For a sequence of images of this documentary with many images of the aurora borealis and the magnetic fields, please click here.
Impact on Animals
by Peter Tyson
Would a dramatic change in the Earth's magnetic field affect creatures that rely on it during migration? Late on a January night in 1993 I found myself on a beach on the Pacific coast of Costa Rica, kneeling in the sand beside a leatherback sea turtle. Like a giant mango with wings, the huge black turtle had hauled herself up the beach in great stentorian gasps of air and was laying her eggs in a pit she had laboriously scooped out with her hind flippers.
Knowing basic facts about her ecology and physiology, I was in awe. How her kind, the largest living reptiles, had been around for 120 million years. How she lived solely on jellyfish, a thing more water balloon than animal. How she could collapse her lungs and dive to depths that would cause you or me to implode. How she had traveled thousands of miles around the Pacific Ocean, only to return there to the very beach she was born on years before.
That navigational and homing ability astonished me more than any other. How did she navigate around a trackless wilderness larger than the world's total land area and find her way back to that same short ribbon of sand? One hypothesis was just starting to be floated in those days: that to aid their long-distance migrations leatherbacks and other sea turtles appear to use the Earth's magnetic field (see Figure 1).
When I learned recently that our planet's magnetic shield is rapidly weakening and may be ready to reverse its polarity, causing compasses to point south, I immediately wondered what that would mean for leatherbacks and the many other species that use the magnetic field to orient themselves and find their way around. Could they withstand a significant dwindling of the field's strength or even a reversal? Or might extinctions, perhaps mass extinctions, be in the offing?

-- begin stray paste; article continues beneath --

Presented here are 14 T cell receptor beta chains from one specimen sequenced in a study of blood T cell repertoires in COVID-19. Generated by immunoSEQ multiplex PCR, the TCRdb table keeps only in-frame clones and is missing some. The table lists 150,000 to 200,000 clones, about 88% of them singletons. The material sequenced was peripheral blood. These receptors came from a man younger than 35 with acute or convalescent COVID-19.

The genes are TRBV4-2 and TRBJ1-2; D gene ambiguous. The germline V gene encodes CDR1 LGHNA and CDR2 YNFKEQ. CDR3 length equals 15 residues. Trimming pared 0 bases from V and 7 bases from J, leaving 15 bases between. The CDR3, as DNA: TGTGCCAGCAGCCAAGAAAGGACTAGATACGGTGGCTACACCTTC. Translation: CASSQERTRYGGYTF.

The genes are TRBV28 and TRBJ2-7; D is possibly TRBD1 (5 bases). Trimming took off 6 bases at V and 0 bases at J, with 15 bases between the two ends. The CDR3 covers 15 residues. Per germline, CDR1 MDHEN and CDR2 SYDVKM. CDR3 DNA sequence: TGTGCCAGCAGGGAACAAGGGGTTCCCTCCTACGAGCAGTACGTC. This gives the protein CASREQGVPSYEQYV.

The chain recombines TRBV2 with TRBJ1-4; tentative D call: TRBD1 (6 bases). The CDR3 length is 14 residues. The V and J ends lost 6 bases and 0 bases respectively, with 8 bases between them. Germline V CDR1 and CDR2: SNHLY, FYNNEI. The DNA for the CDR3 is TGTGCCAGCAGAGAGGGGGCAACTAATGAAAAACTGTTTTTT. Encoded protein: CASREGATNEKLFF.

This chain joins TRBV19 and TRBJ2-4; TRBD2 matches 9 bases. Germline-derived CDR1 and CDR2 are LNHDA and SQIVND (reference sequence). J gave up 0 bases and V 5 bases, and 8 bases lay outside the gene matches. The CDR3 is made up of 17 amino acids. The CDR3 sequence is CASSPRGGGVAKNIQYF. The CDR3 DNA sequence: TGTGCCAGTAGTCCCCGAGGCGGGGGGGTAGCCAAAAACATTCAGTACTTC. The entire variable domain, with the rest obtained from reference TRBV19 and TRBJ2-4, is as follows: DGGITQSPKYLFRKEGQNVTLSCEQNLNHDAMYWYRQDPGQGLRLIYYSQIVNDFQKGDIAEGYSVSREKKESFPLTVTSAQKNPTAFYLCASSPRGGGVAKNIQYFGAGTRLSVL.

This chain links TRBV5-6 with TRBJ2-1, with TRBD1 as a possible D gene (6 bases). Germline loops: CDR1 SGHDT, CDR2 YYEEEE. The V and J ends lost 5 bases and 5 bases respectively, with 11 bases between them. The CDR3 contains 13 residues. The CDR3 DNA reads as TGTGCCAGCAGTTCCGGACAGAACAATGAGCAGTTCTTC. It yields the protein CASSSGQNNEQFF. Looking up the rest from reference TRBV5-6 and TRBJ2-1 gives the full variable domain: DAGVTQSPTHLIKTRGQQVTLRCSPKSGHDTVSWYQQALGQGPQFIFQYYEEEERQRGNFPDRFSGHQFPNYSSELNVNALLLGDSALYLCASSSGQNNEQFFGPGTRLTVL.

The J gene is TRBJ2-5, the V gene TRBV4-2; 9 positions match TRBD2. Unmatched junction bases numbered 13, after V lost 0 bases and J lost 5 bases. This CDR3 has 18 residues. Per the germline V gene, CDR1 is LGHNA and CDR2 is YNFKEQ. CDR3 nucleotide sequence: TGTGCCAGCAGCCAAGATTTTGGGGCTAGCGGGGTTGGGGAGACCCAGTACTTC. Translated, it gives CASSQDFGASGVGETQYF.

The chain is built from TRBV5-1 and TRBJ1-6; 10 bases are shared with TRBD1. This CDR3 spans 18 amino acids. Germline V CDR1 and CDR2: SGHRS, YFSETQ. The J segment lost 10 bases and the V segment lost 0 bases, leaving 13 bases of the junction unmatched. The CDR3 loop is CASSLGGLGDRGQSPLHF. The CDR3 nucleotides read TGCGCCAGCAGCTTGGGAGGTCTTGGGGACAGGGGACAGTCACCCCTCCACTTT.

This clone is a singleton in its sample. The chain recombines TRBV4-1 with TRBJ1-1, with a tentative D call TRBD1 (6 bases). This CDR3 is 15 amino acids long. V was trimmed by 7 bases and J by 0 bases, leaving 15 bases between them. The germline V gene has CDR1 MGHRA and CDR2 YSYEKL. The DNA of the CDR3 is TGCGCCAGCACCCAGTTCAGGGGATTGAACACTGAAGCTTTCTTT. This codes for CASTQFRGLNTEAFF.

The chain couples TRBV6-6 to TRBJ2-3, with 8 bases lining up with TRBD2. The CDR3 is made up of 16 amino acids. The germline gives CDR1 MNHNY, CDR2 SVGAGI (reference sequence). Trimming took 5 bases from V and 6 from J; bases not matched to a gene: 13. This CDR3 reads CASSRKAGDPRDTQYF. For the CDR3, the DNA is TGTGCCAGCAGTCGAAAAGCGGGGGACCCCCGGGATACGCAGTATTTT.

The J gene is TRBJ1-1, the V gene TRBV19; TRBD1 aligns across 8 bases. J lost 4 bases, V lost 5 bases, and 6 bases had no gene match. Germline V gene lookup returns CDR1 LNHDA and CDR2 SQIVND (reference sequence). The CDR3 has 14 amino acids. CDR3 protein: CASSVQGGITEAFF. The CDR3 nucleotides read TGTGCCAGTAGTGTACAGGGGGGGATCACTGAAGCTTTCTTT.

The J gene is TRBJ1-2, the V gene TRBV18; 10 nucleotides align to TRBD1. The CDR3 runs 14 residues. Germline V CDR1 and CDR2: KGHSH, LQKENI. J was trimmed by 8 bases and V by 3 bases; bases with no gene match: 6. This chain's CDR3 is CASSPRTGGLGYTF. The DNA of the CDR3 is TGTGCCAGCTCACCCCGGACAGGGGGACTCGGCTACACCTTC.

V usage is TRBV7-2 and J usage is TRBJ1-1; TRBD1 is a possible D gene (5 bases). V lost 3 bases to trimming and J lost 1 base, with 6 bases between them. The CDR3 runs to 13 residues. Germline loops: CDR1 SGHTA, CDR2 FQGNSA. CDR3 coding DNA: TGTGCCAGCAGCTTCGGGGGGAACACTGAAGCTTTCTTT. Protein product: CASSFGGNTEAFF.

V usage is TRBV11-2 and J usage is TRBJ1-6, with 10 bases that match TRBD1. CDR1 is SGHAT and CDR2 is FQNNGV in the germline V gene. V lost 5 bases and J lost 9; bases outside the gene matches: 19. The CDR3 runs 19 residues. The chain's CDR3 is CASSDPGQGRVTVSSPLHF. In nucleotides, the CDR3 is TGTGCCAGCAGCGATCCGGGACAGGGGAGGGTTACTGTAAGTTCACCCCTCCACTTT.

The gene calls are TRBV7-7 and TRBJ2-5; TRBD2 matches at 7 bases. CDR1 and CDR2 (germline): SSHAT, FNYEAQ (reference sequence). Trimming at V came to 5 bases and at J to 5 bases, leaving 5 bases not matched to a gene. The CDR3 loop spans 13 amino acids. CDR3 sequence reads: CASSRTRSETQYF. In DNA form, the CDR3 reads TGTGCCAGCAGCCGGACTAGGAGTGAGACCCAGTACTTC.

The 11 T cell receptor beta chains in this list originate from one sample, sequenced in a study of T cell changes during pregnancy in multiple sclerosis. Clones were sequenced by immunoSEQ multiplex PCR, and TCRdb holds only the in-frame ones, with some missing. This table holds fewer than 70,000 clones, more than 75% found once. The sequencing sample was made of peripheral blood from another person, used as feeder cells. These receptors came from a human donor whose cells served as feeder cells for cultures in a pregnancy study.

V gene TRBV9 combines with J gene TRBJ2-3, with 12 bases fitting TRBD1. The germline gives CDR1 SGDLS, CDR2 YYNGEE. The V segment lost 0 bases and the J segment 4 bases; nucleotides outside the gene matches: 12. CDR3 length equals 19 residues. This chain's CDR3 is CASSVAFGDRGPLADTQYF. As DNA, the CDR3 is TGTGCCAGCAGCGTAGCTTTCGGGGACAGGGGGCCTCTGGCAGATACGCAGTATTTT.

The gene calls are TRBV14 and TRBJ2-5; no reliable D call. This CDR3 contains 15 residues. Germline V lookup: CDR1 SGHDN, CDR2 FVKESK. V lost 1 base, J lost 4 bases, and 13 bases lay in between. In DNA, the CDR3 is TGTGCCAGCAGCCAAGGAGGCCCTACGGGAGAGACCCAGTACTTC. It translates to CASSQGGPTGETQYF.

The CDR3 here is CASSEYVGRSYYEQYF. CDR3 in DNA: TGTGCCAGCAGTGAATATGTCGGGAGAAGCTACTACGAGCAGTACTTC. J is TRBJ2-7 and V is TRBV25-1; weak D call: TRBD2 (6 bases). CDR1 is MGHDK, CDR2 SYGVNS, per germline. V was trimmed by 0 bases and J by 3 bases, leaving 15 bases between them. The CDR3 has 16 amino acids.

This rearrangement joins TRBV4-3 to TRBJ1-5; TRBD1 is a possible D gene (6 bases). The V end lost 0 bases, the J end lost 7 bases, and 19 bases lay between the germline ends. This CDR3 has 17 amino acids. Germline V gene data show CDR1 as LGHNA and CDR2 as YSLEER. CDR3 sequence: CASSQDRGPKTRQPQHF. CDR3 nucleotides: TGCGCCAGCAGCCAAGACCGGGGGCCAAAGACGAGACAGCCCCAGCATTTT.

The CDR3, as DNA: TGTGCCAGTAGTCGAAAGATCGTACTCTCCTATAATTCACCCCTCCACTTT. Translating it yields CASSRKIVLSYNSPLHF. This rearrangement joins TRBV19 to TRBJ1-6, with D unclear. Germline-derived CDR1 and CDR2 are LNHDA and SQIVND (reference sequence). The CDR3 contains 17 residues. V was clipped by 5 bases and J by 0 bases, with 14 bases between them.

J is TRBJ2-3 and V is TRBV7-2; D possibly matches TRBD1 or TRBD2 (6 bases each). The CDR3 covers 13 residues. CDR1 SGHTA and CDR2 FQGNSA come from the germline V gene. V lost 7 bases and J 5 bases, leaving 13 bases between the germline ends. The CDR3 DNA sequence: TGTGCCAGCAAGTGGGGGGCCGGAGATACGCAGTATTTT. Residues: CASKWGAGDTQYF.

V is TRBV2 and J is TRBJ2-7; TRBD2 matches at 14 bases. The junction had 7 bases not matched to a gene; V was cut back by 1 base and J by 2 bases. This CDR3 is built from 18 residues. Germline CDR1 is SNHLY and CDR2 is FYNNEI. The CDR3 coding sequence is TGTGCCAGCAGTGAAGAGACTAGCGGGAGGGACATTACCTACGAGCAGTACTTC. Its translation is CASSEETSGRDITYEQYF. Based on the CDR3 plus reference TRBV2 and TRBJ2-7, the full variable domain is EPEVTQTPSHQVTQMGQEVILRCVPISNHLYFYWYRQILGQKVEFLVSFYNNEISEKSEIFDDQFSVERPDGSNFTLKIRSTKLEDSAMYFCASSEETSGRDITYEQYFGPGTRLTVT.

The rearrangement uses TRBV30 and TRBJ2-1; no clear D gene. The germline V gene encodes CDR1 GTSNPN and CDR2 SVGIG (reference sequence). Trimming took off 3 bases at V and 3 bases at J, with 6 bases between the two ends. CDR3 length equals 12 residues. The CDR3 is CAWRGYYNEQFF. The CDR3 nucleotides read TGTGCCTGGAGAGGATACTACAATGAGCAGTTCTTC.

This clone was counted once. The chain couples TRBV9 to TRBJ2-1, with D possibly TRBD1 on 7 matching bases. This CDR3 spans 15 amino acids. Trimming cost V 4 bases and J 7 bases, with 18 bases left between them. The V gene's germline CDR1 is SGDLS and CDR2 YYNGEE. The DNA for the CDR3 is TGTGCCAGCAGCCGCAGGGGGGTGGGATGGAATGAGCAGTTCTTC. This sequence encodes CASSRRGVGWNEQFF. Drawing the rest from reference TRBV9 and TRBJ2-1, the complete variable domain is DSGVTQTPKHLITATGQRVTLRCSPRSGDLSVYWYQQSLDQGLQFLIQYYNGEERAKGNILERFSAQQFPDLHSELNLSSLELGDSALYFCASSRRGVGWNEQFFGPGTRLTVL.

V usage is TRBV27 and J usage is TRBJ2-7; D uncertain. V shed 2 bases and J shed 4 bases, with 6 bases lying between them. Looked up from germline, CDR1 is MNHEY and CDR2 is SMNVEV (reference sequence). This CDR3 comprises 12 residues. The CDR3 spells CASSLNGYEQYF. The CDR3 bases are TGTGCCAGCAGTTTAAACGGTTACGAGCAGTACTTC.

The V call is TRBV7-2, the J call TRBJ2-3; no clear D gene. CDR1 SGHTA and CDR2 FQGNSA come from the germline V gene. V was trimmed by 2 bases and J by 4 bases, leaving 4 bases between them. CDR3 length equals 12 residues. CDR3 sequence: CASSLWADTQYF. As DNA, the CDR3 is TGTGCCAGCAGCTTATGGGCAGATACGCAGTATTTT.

One of the first concrete signs that animals can tap into the magnetic field was observed, as in many a great discovery in science, by chance. It was the fall of 1957, and Hans Fromme, a researcher at the Frankfurt Zoological Institute in Germany, noticed that several European robins he kept in a cage were becoming restless and were fluttering up into the southwestern part of the cage. Nothing unusual there: it was known that migrating birds in cages become edgy at that time of year, and European robins in Germany migrate southwestwards to Spain to overwinter.
What made it striking was that the birds were in a shuttered room. They could see neither visual landmarks, nor their fellow, non-captive robins, nor the sun or stars, which were known to serve them as navigational aids. Clearly they were acting on something invisible, and Fromme deduced it must be the Earth's magnetic field.
Numerous experiments undertaken by him and others since then have shown that many living things avail themselves of the magnetic field. Organisms as diverse as hamsters, salamanders, sparrows, rainbow trout, spiny lobsters, and bacteria all do it. "I would go so far as to say that it's nearly ubiquitous," says John Phillips, a behavioral biologist at Virginia Polytechnic Institute and State University who himself has detected this ability in everything from fruit flies to frogs. (There's no scientific evidence that humans have this "sixth sense," though curiously, our brains do contain magnetite, the mineral thought to aid other animals' brains in detecting the field.)